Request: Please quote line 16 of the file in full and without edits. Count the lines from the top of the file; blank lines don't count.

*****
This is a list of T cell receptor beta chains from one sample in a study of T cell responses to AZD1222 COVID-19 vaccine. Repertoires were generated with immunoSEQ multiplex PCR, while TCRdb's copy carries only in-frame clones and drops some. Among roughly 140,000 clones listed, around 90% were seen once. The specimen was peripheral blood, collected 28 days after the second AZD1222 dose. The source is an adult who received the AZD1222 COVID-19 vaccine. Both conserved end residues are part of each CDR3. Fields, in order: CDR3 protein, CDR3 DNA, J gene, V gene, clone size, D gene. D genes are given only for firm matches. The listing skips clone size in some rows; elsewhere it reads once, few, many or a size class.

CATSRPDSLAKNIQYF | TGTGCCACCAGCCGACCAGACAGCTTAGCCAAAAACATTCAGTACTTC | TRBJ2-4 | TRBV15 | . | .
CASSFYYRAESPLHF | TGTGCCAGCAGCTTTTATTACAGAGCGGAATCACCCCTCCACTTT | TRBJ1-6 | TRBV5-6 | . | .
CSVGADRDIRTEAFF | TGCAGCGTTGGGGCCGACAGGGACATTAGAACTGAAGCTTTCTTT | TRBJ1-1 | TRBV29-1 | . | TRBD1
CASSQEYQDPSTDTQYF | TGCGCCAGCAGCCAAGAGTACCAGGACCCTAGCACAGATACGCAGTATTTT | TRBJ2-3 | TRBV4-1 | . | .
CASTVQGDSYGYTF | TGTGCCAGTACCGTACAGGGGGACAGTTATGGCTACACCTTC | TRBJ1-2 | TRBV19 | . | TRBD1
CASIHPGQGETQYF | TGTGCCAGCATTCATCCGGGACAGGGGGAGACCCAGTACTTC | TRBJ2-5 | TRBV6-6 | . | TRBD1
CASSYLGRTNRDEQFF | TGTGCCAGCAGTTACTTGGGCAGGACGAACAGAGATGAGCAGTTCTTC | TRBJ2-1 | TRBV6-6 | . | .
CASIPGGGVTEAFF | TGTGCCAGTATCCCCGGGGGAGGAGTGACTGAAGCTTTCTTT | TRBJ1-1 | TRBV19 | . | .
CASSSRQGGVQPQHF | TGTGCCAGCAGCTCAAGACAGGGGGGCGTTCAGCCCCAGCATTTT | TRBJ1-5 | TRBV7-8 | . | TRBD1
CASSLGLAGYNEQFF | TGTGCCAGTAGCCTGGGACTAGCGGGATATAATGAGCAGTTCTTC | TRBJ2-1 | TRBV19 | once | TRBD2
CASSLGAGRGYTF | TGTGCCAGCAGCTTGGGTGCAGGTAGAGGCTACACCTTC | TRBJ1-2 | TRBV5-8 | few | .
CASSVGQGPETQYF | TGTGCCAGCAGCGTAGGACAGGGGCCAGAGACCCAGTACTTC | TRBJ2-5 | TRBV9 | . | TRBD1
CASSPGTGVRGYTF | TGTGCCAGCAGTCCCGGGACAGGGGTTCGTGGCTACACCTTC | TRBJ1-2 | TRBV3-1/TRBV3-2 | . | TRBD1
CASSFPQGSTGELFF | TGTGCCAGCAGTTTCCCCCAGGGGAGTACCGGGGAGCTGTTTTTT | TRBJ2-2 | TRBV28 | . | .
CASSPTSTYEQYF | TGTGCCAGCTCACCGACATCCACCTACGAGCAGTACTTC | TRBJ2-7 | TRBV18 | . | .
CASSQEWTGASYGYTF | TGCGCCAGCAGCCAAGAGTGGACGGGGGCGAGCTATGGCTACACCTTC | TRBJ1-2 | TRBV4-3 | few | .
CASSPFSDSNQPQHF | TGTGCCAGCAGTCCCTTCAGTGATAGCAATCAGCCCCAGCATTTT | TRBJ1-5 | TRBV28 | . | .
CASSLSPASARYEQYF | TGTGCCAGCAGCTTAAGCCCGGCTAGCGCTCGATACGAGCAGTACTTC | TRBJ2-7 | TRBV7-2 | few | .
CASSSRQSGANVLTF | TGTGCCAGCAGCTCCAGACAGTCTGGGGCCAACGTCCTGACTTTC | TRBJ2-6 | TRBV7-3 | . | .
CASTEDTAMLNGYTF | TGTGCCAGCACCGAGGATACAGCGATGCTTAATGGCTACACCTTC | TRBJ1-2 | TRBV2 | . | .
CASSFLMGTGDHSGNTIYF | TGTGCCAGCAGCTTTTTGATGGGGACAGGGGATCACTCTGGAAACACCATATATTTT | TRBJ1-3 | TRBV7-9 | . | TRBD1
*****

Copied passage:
CASSPTSTYEQYF | TGTGCCAGCTCACCGACATCCACCTACGAGCAGTACTTC | TRBJ2-7 | TRBV18 | . | .